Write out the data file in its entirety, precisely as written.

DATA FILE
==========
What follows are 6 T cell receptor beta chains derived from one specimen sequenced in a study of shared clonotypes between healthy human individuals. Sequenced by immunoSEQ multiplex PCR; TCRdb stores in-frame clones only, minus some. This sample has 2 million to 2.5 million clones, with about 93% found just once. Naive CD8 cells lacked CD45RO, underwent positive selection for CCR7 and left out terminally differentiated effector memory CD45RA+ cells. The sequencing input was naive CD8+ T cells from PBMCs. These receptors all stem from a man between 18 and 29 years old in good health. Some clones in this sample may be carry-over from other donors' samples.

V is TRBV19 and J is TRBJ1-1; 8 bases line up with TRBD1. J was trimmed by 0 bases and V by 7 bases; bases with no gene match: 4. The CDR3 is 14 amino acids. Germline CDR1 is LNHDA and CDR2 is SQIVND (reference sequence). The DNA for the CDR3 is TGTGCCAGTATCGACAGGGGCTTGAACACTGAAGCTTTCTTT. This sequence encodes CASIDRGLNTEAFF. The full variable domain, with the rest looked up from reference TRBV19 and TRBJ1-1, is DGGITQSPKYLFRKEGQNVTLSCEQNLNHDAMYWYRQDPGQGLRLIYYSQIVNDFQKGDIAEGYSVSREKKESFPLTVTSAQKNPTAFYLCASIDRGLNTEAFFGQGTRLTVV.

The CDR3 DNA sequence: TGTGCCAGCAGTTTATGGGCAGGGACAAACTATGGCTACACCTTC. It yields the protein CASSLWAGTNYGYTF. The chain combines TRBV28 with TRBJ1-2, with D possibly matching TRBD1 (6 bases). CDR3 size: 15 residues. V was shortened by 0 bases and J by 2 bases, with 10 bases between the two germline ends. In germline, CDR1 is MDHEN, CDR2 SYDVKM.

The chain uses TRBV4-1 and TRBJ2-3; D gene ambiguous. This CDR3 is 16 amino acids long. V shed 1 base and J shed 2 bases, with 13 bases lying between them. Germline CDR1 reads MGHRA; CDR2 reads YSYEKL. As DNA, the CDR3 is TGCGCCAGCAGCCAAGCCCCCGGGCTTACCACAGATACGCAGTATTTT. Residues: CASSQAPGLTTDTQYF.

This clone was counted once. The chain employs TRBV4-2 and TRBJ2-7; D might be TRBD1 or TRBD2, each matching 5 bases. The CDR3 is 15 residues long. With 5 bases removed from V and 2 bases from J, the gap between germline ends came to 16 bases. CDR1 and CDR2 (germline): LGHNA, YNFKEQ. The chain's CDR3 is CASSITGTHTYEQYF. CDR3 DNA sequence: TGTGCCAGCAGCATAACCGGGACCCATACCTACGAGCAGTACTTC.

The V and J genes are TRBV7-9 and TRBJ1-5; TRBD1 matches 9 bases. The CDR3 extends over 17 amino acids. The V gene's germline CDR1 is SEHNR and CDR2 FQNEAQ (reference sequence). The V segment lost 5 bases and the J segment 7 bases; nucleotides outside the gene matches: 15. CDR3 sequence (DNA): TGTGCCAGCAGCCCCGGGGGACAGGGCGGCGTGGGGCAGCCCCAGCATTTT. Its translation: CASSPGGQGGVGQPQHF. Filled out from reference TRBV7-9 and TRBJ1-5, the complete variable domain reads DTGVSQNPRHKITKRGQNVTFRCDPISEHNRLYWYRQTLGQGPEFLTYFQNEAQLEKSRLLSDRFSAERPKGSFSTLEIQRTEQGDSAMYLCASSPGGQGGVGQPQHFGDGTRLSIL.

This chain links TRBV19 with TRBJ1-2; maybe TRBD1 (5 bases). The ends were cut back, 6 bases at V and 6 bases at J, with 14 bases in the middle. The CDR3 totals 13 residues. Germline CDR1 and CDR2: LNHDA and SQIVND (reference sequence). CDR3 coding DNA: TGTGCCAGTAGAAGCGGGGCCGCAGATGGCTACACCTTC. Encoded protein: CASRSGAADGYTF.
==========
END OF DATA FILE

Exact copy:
What follows are 6 T cell receptor beta chains derived from one specimen sequenced in a study of shared clonotypes between healthy human individuals. Sequenced by immunoSEQ multiplex PCR; TCRdb stores in-frame clones only, minus some. This sample has 2 million to 2.5 million clones, with about 93% found just once. Naive CD8 cells lacked CD45RO, underwent positive selection for CCR7 and left out terminally differentiated effector memory CD45RA+ cells. The sequencing input was naive CD8+ T cells from PBMCs. These receptors all stem from a man between 18 and 29 years old in good health. Some clones in this sample may be carry-over from other donors' samples.

V is TRBV19 and J is TRBJ1-1; 8 bases line up with TRBD1. J was trimmed by 0 bases and V by 7 bases; bases with no gene match: 4. The CDR3 is 14 amino acids. Germline CDR1 is LNHDA and CDR2 is SQIVND (reference sequence). The DNA for the CDR3 is TGTGCCAGTATCGACAGGGGCTTGAACACTGAAGCTTTCTTT. This sequence encodes CASIDRGLNTEAFF. The full variable domain, with the rest looked up from reference TRBV19 and TRBJ1-1, is DGGITQSPKYLFRKEGQNVTLSCEQNLNHDAMYWYRQDPGQGLRLIYYSQIVNDFQKGDIAEGYSVSREKKESFPLTVTSAQKNPTAFYLCASIDRGLNTEAFFGQGTRLTVV.

The CDR3 DNA sequence: TGTGCCAGCAGTTTATGGGCAGGGACAAACTATGGCTACACCTTC. It yields the protein CASSLWAGTNYGYTF. The chain combines TRBV28 with TRBJ1-2, with D possibly matching TRBD1 (6 bases). CDR3 size: 15 residues. V was shortened by 0 bases and J by 2 bases, with 10 bases between the two germline ends. In germline, CDR1 is MDHEN, CDR2 SYDVKM.

The chain uses TRBV4-1 and TRBJ2-3; D gene ambiguous. This CDR3 is 16 amino acids long. V shed 1 base and J shed 2 bases, with 13 bases lying between them. Germline CDR1 reads MGHRA; CDR2 reads YSYEKL. As DNA, the CDR3 is TGCGCCAGCAGCCAAGCCCCCGGGCTTACCACAGATACGCAGTATTTT. Residues: CASSQAPGLTTDTQYF.

This clone was counted once. The chain employs TRBV4-2 and TRBJ2-7; D might be TRBD1 or TRBD2, each matching 5 bases. The CDR3 is 15 residues long. With 5 bases removed from V and 2 bases from J, the gap between germline ends came to 16 bases. CDR1 and CDR2 (germline): LGHNA, YNFKEQ. The chain's CDR3 is CASSITGTHTYEQYF. CDR3 DNA sequence: TGTGCCAGCAGCATAACCGGGACCCATACCTACGAGCAGTACTTC.

The V and J genes are TRBV7-9 and TRBJ1-5; TRBD1 matches 9 bases. The CDR3 extends over 17 amino acids. The V gene's germline CDR1 is SEHNR and CDR2 FQNEAQ (reference sequence). The V segment lost 5 bases and the J segment 7 bases; nucleotides outside the gene matches: 15. CDR3 sequence (DNA): TGTGCCAGCAGCCCCGGGGGACAGGGCGGCGTGGGGCAGCCCCAGCATTTT. Its translation: CASSPGGQGGVGQPQHF. Filled out from reference TRBV7-9 and TRBJ1-5, the complete variable domain reads DTGVSQNPRHKITKRGQNVTFRCDPISEHNRLYWYRQTLGQGPEFLTYFQNEAQLEKSRLLSDRFSAERPKGSFSTLEIQRTEQGDSAMYLCASSPGGQGGVGQPQHFGDGTRLSIL.

This chain links TRBV19 with TRBJ1-2; maybe TRBD1 (5 bases). The ends were cut back, 6 bases at V and 6 bases at J, with 14 bases in the middle. The CDR3 totals 13 residues. Germline CDR1 and CDR2: LNHDA and SQIVND (reference sequence). CDR3 coding DNA: TGTGCCAGTAGAAGCGGGGCCGCAGATGGCTACACCTTC. Encoded protein: CASRSGAADGYTF.